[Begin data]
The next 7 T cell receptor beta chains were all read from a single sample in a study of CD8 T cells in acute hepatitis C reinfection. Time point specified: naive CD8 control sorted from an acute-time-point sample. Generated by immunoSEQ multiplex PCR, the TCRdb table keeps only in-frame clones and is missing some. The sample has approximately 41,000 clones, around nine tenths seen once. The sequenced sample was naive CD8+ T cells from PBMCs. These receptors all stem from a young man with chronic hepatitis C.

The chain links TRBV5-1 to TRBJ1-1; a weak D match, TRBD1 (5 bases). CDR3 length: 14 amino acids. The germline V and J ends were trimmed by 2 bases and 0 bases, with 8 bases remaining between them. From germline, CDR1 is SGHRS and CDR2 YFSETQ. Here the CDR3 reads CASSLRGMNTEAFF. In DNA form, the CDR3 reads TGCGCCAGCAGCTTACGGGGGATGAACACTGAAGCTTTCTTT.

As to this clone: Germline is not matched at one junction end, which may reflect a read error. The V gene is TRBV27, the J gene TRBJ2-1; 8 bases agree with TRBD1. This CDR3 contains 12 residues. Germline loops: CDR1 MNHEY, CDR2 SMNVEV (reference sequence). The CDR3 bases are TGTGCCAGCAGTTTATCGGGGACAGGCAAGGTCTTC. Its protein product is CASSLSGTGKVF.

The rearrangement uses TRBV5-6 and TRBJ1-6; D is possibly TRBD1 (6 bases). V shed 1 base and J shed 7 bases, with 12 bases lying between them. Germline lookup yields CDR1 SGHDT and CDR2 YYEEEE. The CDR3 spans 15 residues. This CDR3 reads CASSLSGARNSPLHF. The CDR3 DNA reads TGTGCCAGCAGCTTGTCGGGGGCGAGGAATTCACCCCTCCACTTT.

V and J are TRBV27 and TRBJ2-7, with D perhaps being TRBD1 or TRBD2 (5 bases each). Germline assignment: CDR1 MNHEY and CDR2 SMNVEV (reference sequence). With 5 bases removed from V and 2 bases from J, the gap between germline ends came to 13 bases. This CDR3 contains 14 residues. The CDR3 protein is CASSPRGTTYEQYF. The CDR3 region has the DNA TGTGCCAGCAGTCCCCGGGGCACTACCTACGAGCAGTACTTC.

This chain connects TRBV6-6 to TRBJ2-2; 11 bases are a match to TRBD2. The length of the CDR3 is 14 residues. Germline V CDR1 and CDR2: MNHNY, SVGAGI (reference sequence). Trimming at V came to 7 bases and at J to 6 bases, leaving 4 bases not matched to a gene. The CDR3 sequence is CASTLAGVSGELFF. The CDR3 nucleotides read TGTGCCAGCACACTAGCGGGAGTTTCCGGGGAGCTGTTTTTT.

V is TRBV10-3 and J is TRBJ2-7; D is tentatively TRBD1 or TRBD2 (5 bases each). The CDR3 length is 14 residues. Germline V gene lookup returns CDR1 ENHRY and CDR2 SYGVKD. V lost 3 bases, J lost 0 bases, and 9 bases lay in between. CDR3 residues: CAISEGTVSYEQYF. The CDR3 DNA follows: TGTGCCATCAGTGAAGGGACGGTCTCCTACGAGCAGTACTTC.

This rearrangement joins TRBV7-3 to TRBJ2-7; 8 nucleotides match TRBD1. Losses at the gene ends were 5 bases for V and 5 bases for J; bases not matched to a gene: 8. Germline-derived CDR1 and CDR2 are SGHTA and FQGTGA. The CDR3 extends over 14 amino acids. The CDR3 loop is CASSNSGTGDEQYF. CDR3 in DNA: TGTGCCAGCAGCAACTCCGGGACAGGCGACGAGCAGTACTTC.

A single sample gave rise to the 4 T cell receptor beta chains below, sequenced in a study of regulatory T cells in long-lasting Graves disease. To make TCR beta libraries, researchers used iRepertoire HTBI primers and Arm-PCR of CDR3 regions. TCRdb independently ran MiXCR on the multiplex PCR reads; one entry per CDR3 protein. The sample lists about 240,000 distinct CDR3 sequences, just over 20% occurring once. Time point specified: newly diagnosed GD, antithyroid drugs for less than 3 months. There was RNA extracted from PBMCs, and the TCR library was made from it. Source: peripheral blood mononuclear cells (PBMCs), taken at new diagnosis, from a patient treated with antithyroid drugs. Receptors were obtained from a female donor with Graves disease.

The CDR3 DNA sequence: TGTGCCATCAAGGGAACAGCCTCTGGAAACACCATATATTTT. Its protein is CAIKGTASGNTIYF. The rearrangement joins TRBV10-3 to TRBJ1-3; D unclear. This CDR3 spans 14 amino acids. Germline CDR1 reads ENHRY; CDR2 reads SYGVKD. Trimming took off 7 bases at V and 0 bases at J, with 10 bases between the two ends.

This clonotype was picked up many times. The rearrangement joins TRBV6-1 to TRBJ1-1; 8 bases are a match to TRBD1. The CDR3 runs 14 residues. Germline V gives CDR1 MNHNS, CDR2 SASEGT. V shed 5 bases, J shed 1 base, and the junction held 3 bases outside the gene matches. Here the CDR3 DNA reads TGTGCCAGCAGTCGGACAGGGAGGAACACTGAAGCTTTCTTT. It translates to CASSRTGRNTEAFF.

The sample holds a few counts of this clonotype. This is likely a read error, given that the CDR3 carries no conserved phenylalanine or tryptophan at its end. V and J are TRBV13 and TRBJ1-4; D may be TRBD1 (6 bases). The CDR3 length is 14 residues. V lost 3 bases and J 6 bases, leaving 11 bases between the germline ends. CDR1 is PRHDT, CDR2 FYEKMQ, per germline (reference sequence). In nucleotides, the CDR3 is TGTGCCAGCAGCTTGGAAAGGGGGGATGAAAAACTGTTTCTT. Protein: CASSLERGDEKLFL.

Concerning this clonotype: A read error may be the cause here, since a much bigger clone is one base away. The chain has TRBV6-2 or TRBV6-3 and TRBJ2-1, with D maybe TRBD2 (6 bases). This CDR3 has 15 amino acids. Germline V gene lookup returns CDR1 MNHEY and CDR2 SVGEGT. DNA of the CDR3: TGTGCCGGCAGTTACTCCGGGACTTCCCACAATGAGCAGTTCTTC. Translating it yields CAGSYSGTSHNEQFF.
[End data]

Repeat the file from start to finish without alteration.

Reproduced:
The next 7 T cell receptor beta chains were all read from a single sample in a study of CD8 T cells in acute hepatitis C reinfection. Time point specified: naive CD8 control sorted from an acute-time-point sample. Generated by immunoSEQ multiplex PCR, the TCRdb table keeps only in-frame clones and is missing some. The sample has approximately 41,000 clones, around nine tenths seen once. The sequenced sample was naive CD8+ T cells from PBMCs. These receptors all stem from a young man with chronic hepatitis C.

The chain links TRBV5-1 to TRBJ1-1; a weak D match, TRBD1 (5 bases). CDR3 length: 14 amino acids. The germline V and J ends were trimmed by 2 bases and 0 bases, with 8 bases remaining between them. From germline, CDR1 is SGHRS and CDR2 YFSETQ. Here the CDR3 reads CASSLRGMNTEAFF. In DNA form, the CDR3 reads TGCGCCAGCAGCTTACGGGGGATGAACACTGAAGCTTTCTTT.

As to this clone: Germline is not matched at one junction end, which may reflect a read error. The V gene is TRBV27, the J gene TRBJ2-1; 8 bases agree with TRBD1. This CDR3 contains 12 residues. Germline loops: CDR1 MNHEY, CDR2 SMNVEV (reference sequence). The CDR3 bases are TGTGCCAGCAGTTTATCGGGGACAGGCAAGGTCTTC. Its protein product is CASSLSGTGKVF.

The rearrangement uses TRBV5-6 and TRBJ1-6; D is possibly TRBD1 (6 bases). V shed 1 base and J shed 7 bases, with 12 bases lying between them. Germline lookup yields CDR1 SGHDT and CDR2 YYEEEE. The CDR3 spans 15 residues. This CDR3 reads CASSLSGARNSPLHF. The CDR3 DNA reads TGTGCCAGCAGCTTGTCGGGGGCGAGGAATTCACCCCTCCACTTT.

V and J are TRBV27 and TRBJ2-7, with D perhaps being TRBD1 or TRBD2 (5 bases each). Germline assignment: CDR1 MNHEY and CDR2 SMNVEV (reference sequence). With 5 bases removed from V and 2 bases from J, the gap between germline ends came to 13 bases. This CDR3 contains 14 residues. The CDR3 protein is CASSPRGTTYEQYF. The CDR3 region has the DNA TGTGCCAGCAGTCCCCGGGGCACTACCTACGAGCAGTACTTC.

This chain connects TRBV6-6 to TRBJ2-2; 11 bases are a match to TRBD2. The length of the CDR3 is 14 residues. Germline V CDR1 and CDR2: MNHNY, SVGAGI (reference sequence). Trimming at V came to 7 bases and at J to 6 bases, leaving 4 bases not matched to a gene. The CDR3 sequence is CASTLAGVSGELFF. The CDR3 nucleotides read TGTGCCAGCACACTAGCGGGAGTTTCCGGGGAGCTGTTTTTT.

V is TRBV10-3 and J is TRBJ2-7; D is tentatively TRBD1 or TRBD2 (5 bases each). The CDR3 length is 14 residues. Germline V gene lookup returns CDR1 ENHRY and CDR2 SYGVKD. V lost 3 bases, J lost 0 bases, and 9 bases lay in between. CDR3 residues: CAISEGTVSYEQYF. The CDR3 DNA follows: TGTGCCATCAGTGAAGGGACGGTCTCCTACGAGCAGTACTTC.

This rearrangement joins TRBV7-3 to TRBJ2-7; 8 nucleotides match TRBD1. Losses at the gene ends were 5 bases for V and 5 bases for J; bases not matched to a gene: 8. Germline-derived CDR1 and CDR2 are SGHTA and FQGTGA. The CDR3 extends over 14 amino acids. The CDR3 loop is CASSNSGTGDEQYF. CDR3 in DNA: TGTGCCAGCAGCAACTCCGGGACAGGCGACGAGCAGTACTTC.

A single sample gave rise to the 4 T cell receptor beta chains below, sequenced in a study of regulatory T cells in long-lasting Graves disease. To make TCR beta libraries, researchers used iRepertoire HTBI primers and Arm-PCR of CDR3 regions. TCRdb independently ran MiXCR on the multiplex PCR reads; one entry per CDR3 protein. The sample lists about 240,000 distinct CDR3 sequences, just over 20% occurring once. Time point specified: newly diagnosed GD, antithyroid drugs for less than 3 months. There was RNA extracted from PBMCs, and the TCR library was made from it. Source: peripheral blood mononuclear cells (PBMCs), taken at new diagnosis, from a patient treated with antithyroid drugs. Receptors were obtained from a female donor with Graves disease.

The CDR3 DNA sequence: TGTGCCATCAAGGGAACAGCCTCTGGAAACACCATATATTTT. Its protein is CAIKGTASGNTIYF. The rearrangement joins TRBV10-3 to TRBJ1-3; D unclear. This CDR3 spans 14 amino acids. Germline CDR1 reads ENHRY; CDR2 reads SYGVKD. Trimming took off 7 bases at V and 0 bases at J, with 10 bases between the two ends.

This clonotype was picked up many times. The rearrangement joins TRBV6-1 to TRBJ1-1; 8 bases are a match to TRBD1. The CDR3 runs 14 residues. Germline V gives CDR1 MNHNS, CDR2 SASEGT. V shed 5 bases, J shed 1 base, and the junction held 3 bases outside the gene matches. Here the CDR3 DNA reads TGTGCCAGCAGTCGGACAGGGAGGAACACTGAAGCTTTCTTT. It translates to CASSRTGRNTEAFF.

The sample holds a few counts of this clonotype. This is likely a read error, given that the CDR3 carries no conserved phenylalanine or tryptophan at its end. V and J are TRBV13 and TRBJ1-4; D may be TRBD1 (6 bases). The CDR3 length is 14 residues. V lost 3 bases and J 6 bases, leaving 11 bases between the germline ends. CDR1 is PRHDT, CDR2 FYEKMQ, per germline (reference sequence). In nucleotides, the CDR3 is TGTGCCAGCAGCTTGGAAAGGGGGGATGAAAAACTGTTTCTT. Protein: CASSLERGDEKLFL.

Concerning this clonotype: A read error may be the cause here, since a much bigger clone is one base away. The chain has TRBV6-2 or TRBV6-3 and TRBJ2-1, with D maybe TRBD2 (6 bases). This CDR3 has 15 amino acids. Germline V gene lookup returns CDR1 MNHEY and CDR2 SVGEGT. DNA of the CDR3: TGTGCCGGCAGTTACTCCGGGACTTCCCACAATGAGCAGTTCTTC. Translating it yields CAGSYSGTSHNEQFF.